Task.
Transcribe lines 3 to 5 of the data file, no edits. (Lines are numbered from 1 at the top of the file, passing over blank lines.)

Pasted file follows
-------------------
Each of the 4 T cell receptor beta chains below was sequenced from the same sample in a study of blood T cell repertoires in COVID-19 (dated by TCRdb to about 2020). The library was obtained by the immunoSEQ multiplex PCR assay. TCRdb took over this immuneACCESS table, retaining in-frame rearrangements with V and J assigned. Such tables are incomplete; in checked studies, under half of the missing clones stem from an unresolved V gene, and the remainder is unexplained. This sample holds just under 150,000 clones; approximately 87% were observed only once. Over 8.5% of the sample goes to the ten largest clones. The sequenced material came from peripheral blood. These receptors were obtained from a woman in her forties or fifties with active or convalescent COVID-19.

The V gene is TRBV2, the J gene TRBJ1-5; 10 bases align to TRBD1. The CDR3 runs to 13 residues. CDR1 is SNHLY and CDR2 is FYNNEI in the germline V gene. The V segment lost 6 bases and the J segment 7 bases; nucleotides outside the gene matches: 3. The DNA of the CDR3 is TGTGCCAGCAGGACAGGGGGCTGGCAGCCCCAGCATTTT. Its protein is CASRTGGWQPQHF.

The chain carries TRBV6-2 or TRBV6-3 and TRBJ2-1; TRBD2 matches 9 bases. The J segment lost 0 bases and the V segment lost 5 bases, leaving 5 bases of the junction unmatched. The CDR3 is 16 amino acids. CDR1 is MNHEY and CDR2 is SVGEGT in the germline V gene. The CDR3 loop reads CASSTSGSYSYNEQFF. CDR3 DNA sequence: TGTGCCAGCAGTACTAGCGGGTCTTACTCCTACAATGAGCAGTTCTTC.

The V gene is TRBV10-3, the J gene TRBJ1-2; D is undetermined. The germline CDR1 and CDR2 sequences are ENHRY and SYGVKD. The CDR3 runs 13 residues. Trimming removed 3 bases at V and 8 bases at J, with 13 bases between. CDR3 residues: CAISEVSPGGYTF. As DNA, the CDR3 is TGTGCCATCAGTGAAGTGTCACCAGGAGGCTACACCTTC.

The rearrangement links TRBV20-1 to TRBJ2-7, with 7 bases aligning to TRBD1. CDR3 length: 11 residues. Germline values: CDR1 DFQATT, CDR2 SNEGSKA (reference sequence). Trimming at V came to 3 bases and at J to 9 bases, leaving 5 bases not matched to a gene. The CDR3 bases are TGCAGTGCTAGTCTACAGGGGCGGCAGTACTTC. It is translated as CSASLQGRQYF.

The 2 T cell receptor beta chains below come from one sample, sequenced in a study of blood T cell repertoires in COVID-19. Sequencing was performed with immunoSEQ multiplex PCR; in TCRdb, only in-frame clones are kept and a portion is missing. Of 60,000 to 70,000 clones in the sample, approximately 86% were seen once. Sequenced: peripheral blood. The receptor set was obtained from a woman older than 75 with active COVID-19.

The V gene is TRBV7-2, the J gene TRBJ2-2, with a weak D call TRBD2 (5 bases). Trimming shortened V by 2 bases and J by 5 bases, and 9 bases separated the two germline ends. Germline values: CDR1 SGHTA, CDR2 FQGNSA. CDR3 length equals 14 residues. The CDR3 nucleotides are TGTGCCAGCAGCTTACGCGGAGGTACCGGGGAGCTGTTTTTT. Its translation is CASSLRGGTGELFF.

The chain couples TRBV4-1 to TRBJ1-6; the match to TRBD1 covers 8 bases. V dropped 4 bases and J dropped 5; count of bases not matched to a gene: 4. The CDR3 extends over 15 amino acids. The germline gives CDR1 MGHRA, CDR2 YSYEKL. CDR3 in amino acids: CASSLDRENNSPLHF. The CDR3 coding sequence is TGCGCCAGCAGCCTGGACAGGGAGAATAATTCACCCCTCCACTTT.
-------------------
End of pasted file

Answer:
The chain carries TRBV6-2 or TRBV6-3 and TRBJ2-1; TRBD2 matches 9 bases. The J segment lost 0 bases and the V segment lost 5 bases, leaving 5 bases of the junction unmatched. The CDR3 is 16 amino acids. CDR1 is MNHEY and CDR2 is SVGEGT in the germline V gene. The CDR3 loop reads CASSTSGSYSYNEQFF. CDR3 DNA sequence: TGTGCCAGCAGTACTAGCGGGTCTTACTCCTACAATGAGCAGTTCTTC.

The V gene is TRBV10-3, the J gene TRBJ1-2; D is undetermined. The germline CDR1 and CDR2 sequences are ENHRY and SYGVKD. The CDR3 runs 13 residues. Trimming removed 3 bases at V and 8 bases at J, with 13 bases between. CDR3 residues: CAISEVSPGGYTF. As DNA, the CDR3 is TGTGCCATCAGTGAAGTGTCACCAGGAGGCTACACCTTC.

The rearrangement links TRBV20-1 to TRBJ2-7, with 7 bases aligning to TRBD1. CDR3 length: 11 residues. Germline values: CDR1 DFQATT, CDR2 SNEGSKA (reference sequence). Trimming at V came to 3 bases and at J to 9 bases, leaving 5 bases not matched to a gene. The CDR3 bases are TGCAGTGCTAGTCTACAGGGGCGGCAGTACTTC. It is translated as CSASLQGRQYF.